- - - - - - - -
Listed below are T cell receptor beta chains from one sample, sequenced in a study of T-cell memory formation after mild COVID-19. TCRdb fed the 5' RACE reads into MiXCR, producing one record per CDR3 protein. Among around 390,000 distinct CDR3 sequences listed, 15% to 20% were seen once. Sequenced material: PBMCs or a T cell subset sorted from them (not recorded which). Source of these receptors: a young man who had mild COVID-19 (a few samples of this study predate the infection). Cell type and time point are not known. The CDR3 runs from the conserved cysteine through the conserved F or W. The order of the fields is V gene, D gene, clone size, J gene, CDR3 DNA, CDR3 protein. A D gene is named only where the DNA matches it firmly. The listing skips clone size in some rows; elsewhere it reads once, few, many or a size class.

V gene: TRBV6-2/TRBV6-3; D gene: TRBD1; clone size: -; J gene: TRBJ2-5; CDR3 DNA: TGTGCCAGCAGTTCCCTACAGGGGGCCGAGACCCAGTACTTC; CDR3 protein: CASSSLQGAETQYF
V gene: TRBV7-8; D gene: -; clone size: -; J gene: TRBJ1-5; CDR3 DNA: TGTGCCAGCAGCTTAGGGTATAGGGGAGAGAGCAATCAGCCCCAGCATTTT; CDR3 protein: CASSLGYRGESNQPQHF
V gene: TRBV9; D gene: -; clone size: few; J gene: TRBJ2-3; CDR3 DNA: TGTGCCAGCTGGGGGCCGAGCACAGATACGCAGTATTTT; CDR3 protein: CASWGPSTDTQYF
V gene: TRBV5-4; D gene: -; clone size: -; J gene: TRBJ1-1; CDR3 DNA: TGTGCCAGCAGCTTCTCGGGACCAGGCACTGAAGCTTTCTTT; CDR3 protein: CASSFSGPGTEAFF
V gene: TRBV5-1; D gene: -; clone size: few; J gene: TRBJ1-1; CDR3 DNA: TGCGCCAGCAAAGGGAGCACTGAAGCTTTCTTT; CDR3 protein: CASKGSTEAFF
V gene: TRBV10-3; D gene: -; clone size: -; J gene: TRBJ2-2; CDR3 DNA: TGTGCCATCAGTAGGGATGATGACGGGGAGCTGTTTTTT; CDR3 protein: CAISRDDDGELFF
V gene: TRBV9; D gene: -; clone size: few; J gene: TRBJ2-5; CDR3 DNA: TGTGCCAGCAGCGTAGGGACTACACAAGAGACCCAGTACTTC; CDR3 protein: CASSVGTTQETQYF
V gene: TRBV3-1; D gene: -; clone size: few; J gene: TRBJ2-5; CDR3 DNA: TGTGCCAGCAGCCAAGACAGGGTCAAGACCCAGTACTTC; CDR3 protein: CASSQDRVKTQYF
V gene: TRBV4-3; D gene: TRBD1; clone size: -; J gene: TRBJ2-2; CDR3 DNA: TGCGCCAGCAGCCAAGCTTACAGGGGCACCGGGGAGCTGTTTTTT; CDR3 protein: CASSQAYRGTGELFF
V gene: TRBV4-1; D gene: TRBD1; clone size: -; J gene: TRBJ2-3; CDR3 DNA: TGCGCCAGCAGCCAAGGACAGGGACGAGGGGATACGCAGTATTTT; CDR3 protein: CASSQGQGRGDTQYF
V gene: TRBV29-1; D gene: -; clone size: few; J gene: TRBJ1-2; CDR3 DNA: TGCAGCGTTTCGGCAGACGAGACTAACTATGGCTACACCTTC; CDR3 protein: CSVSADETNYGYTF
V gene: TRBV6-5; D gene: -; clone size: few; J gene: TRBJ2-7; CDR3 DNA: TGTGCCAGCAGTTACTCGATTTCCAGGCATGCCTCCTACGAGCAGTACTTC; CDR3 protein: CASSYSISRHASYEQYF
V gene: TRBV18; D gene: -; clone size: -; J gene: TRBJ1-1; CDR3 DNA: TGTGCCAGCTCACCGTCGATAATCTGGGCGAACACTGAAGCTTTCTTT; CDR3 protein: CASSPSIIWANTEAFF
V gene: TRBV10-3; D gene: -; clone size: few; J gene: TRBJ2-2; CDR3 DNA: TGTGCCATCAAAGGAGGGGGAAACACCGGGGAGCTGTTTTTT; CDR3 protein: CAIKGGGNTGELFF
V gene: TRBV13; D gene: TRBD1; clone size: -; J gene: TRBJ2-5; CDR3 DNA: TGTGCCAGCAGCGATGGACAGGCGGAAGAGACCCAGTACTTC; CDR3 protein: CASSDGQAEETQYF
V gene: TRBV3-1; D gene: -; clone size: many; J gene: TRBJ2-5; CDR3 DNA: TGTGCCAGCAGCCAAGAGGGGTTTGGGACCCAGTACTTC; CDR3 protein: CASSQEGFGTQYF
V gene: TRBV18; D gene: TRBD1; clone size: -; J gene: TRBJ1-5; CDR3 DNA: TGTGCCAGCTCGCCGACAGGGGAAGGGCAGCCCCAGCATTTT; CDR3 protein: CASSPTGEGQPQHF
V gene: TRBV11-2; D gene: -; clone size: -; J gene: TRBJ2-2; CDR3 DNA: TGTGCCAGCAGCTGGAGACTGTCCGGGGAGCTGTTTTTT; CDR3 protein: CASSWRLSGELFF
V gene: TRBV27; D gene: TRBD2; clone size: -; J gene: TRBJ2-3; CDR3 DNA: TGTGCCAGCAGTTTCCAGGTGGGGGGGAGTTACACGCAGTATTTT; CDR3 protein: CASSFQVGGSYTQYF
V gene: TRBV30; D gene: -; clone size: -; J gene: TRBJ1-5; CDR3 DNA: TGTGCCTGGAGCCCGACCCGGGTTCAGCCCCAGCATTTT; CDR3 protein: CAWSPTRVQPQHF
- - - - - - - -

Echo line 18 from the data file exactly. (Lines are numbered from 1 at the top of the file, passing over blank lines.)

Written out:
V gene: TRBV18; D gene: TRBD1; clone size: -; J gene: TRBJ1-5; CDR3 DNA: TGTGCCAGCTCGCCGACAGGGGAAGGGCAGCCCCAGCATTTT; CDR3 protein: CASSPTGEGQPQHF